The abundance of issues encountered while parking downtown plagues most of the university population, student and faculty alike. However, IUPUI’s Parking and Transportation Services is introducing license plate recognition technology, which may help.
License Plate Recognition (LPR) technology uses a database of registration and allows you to use your license plate as a parking pass. Using recognition vehicles, IUPUI’s parking services will be able to scan your license plate and identify your vehicle when the online permit pops up with your information.
The use of LPR on campus will eliminate the need for a physical parking pass and allows for transportation services to allocate a better parking system campus-wide. The purpose of phasing this technology into parking services protocols is to allocate a more efficient parking structure on campus.
Parking has been historically difficult on campus but the implementation of this new technology might help solve a few issues, like permit-less parkers hogging up parking space for staff and students, and making parking easier for everyone.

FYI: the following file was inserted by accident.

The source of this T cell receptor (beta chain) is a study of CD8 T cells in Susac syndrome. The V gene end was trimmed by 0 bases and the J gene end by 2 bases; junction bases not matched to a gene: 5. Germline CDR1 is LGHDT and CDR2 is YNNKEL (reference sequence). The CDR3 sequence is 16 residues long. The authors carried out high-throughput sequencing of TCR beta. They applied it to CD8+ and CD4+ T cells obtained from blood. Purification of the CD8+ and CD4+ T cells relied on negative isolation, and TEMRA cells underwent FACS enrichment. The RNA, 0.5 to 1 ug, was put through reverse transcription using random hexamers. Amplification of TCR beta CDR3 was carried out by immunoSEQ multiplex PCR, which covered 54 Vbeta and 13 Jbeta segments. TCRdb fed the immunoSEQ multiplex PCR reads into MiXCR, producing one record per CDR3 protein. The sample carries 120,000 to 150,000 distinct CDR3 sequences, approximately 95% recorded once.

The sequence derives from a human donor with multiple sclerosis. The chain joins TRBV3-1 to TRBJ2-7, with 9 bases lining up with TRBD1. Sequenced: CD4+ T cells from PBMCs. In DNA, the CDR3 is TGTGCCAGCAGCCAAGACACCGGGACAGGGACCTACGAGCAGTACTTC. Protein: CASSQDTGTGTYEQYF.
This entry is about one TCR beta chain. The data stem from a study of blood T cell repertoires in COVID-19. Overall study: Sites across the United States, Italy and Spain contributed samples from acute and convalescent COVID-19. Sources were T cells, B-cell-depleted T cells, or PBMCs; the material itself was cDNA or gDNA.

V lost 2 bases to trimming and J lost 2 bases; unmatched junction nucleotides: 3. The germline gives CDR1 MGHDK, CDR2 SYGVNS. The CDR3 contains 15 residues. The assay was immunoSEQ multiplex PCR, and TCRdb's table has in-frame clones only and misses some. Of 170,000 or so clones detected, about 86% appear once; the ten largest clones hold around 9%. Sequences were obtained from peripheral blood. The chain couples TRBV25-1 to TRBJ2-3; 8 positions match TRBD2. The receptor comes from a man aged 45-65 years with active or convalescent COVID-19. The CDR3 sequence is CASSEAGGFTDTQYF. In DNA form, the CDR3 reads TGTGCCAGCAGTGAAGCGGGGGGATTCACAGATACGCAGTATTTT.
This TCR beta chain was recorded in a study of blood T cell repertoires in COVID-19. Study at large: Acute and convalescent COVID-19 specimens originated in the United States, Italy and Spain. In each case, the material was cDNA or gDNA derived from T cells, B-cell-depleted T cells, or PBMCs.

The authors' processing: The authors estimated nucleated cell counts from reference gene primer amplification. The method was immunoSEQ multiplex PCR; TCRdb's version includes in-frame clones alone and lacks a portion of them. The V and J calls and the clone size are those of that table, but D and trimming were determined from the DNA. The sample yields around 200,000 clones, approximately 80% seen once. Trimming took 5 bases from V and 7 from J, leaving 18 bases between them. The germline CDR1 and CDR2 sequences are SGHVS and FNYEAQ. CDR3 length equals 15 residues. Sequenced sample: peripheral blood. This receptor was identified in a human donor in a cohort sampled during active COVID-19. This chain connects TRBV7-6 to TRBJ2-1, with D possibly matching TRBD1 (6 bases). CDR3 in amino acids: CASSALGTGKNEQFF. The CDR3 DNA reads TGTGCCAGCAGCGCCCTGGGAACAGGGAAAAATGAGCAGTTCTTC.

“Parking on campus has been an issue for me since freshman year,” Cole Morgan, an IU Kelly School student said. “My biggest issue used to be parkers without permits littering the lots and not being able to find a place to park.”
Integration of LPR technology on campus will also introduce a new parking system that allows for open parking spots to be transmitted in real-time to the university app, so students and faculty will be able to see these spots and not have to worry about finding a spot.
“I like the idea of LPR technology. It makes me feel like parking on campus is going to be more regulated.” Morgan continued, “I want to be able to park on campus easily, this seems like the first step towards that.”
Right now, this doesn’t affect the daily operations of students and faculty as physical parking permits are still in use; however, the implementation of this technology has already begun and is in phase two of testing.
Phase two incorporates the use of parking garages to allow for normal use among students and staff. They are currently testing the use of the parking garage gates to scan the license plates to determine parking permissions. The goal is to have this technology program fully implemented into the parking services protocols in the next three to five years.
“I love the idea of being able to use the university app to see available parking spots on campus,” Angel Neff, a freshman at IUPUI stated. “Figuring out where to park is hard enough but finding an available spot is almost impossible.”
Jenna Carter is a senior majoring in Public Relations. She is also a social media intern, and this is her first year with Campus Citizen.